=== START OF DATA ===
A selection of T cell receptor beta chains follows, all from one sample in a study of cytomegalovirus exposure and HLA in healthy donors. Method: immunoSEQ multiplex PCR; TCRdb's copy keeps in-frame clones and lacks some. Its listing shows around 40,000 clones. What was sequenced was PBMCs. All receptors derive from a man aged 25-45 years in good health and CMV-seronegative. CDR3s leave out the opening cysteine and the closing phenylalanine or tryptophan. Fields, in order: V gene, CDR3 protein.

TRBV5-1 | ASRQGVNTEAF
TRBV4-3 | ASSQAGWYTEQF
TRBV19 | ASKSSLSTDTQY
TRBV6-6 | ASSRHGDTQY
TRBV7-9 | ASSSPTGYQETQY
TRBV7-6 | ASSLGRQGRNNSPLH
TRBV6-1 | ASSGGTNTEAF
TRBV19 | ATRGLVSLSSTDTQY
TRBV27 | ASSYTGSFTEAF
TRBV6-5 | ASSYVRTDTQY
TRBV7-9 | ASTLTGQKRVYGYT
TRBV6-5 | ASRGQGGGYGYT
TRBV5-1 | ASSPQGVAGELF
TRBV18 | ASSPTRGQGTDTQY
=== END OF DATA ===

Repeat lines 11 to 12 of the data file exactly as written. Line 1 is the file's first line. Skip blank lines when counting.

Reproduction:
TRBV6-5 | ASSYVRTDTQY
TRBV7-9 | ASTLTGQKRVYGYT